What is a Plant Improvement Plan (PIP)? It is a written plan in which you outline a schedule you intend to follow to get your operation into good condition and to maintain your operation in good condition. It is a guarantee that over time your building will need repairs and your equipment will need repairs or replacement. With a PIP you plan for and budget these expenses over time so you are less apt to incur large unexpected expenses. Without a PIP you may operate your plant for several years and then all of a sudden you realize your building needs major repairs and your equipment is outdated or in poor condition. The cost of trying to do the improvements all at once can be overwhelming.
A PIP can also help you plan for and prepare for the future. More than once I have seen a plant owner reach retirement age and either have a difficult time or be unable to sell their plant because of its “poor condition.” PIP is also an acronym for Performance Improvement Plan. A Performance Improvement Plan is a plan designed to increase the performance of employees. A Plant Improvement Plan is designed to increase the performance of your plant.
You should have a PIP for both your building and equipment. Your PIP should contain a short and a long-term time schedule. It should contain things you plan to address in the next 3 months, the next year and in the next 5-10 years. Things you might consider in your PIP for building(s) includes;
- Interior wall
- External walls
- Parking lots
- Exterior grounds
- Heating system
- Cooling system
- Electrical wiring
- Electrical cabinets
- Air lines
- Building security
- Major remodeling
- Plant replacement
*Floors seem to be particularly troubling and frequently need to be reviewed on a regular basis as part of a company(s) PIP. Your building(s) PIP should include all aspects of your building(s) and grounds.
You should also have a PIP for your equipment. Your equipment PIP can include such items as;
- Major equipment repairs or rebuilds
- Replacing current equipment with updated more efficient equipment
- Looking at existing process flows and determining if there are ways to increase production efficiency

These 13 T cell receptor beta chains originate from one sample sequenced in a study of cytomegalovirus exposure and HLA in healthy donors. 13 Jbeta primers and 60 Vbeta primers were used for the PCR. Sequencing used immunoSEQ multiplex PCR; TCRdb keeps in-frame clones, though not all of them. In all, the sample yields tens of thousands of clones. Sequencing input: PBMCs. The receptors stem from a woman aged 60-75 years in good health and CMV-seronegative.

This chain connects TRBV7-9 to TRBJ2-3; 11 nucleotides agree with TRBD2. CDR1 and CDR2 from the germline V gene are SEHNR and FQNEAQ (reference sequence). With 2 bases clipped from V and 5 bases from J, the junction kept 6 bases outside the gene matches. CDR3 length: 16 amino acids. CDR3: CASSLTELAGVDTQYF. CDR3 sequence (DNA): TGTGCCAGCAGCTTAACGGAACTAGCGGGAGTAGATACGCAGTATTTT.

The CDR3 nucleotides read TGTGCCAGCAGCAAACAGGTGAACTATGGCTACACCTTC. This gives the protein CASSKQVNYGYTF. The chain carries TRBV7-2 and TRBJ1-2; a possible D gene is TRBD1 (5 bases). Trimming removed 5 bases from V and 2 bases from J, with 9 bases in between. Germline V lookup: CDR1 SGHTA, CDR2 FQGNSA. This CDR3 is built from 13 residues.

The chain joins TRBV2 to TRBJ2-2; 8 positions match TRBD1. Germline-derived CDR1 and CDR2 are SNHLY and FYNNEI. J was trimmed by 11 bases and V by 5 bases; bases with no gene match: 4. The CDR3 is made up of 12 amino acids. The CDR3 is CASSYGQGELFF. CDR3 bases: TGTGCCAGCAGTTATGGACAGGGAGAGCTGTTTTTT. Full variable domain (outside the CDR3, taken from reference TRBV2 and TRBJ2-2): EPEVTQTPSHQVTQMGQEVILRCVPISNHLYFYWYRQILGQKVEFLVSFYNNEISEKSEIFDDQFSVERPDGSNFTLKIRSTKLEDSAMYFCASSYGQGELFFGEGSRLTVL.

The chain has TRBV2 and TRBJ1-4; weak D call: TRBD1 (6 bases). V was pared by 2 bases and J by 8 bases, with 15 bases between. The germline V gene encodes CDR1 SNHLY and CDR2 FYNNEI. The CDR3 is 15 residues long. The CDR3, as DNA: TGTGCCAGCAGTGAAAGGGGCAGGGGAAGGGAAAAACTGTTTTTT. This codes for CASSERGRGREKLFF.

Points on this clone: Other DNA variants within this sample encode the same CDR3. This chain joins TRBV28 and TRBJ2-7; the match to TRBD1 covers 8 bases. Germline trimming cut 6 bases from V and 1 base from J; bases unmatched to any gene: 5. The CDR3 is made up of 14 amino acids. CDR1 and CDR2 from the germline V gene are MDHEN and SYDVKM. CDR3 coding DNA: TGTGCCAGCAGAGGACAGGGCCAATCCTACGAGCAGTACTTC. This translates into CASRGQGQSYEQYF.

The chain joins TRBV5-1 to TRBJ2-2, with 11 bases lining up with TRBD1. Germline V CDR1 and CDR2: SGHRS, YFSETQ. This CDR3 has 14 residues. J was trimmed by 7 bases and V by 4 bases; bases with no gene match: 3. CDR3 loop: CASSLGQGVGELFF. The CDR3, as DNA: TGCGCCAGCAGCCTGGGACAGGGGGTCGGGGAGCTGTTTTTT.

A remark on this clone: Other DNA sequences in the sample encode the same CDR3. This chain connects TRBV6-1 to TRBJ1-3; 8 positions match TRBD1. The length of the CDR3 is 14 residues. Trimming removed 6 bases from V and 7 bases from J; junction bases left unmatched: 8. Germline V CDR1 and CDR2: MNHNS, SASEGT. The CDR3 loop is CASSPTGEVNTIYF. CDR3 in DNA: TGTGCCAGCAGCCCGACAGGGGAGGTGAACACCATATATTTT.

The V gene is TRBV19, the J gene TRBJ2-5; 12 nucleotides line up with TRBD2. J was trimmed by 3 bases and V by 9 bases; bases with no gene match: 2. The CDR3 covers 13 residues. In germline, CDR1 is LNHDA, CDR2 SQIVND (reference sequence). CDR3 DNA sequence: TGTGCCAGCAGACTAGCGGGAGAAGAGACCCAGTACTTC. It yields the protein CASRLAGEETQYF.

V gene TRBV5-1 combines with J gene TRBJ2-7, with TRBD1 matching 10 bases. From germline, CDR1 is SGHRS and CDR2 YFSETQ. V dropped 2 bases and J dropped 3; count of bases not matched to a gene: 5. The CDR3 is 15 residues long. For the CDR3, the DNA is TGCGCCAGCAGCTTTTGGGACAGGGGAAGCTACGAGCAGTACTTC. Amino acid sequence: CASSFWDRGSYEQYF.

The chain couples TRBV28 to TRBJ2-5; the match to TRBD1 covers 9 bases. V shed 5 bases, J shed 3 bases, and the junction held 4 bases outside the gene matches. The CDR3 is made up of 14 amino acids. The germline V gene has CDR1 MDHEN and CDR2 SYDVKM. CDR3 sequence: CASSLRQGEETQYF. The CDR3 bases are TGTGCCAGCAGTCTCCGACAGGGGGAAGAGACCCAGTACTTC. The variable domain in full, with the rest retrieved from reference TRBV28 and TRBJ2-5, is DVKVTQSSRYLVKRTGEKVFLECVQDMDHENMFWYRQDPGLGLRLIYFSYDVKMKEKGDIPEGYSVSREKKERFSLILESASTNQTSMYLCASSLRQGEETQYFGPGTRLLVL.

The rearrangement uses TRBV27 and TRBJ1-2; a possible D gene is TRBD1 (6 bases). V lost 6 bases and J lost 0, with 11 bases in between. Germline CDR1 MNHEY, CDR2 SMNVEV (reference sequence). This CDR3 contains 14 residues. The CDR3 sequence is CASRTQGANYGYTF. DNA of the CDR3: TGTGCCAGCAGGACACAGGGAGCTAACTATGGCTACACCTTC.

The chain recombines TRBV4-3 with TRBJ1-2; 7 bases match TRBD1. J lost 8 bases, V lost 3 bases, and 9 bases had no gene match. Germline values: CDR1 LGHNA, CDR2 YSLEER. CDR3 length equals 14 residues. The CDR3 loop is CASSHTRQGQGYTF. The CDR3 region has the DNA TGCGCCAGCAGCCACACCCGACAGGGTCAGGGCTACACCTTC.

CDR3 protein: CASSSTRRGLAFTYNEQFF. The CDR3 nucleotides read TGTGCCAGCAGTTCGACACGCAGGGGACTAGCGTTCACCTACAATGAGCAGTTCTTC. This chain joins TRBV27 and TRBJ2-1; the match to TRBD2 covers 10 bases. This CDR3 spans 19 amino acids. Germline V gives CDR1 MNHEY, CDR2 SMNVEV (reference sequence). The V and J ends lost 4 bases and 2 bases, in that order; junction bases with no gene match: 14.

It is critical to make certain you are operating as efficiently and effectively as possible. Closely look at each process flow and identify what is the “bottleneck” in that process. It might not be the best decision to purchase a new grinder if the bottleneck in that process flow is the stuffer. If you thermal process products, look closely at your smokehouse(s). The way a product is thermal processed can have a significant impact on finished product quality and consistency. It can also have a significant impact on finished product yield. Yield is a key factor in ultimate product cost and potential profitability.
In order for your PIP to be effective you must be disciplined both in developing it and reviewing it. Every plant should be conducting quarterly internal audits to review production and food safety records. Why not review your PIPs at the same time. If you are falling behind on achieving certain goals of your PIPs a quarterly review of them is a good reminder of things that need to be done. Just as you reassess your HACCP Plans on an annual basis you should also reassess your PIPs on an annual basis to determine if they should be modified.
Having and following PIPs for building(s) and for equipment can have several extremely positive impacts on your company:
- Helps you plan for the future
- Helps keep your building(s) and equipment in good repair
- Helps you operate at maximum efficiency
- Helps assure company longevity
Remember: To be successful you need to “plan for success.”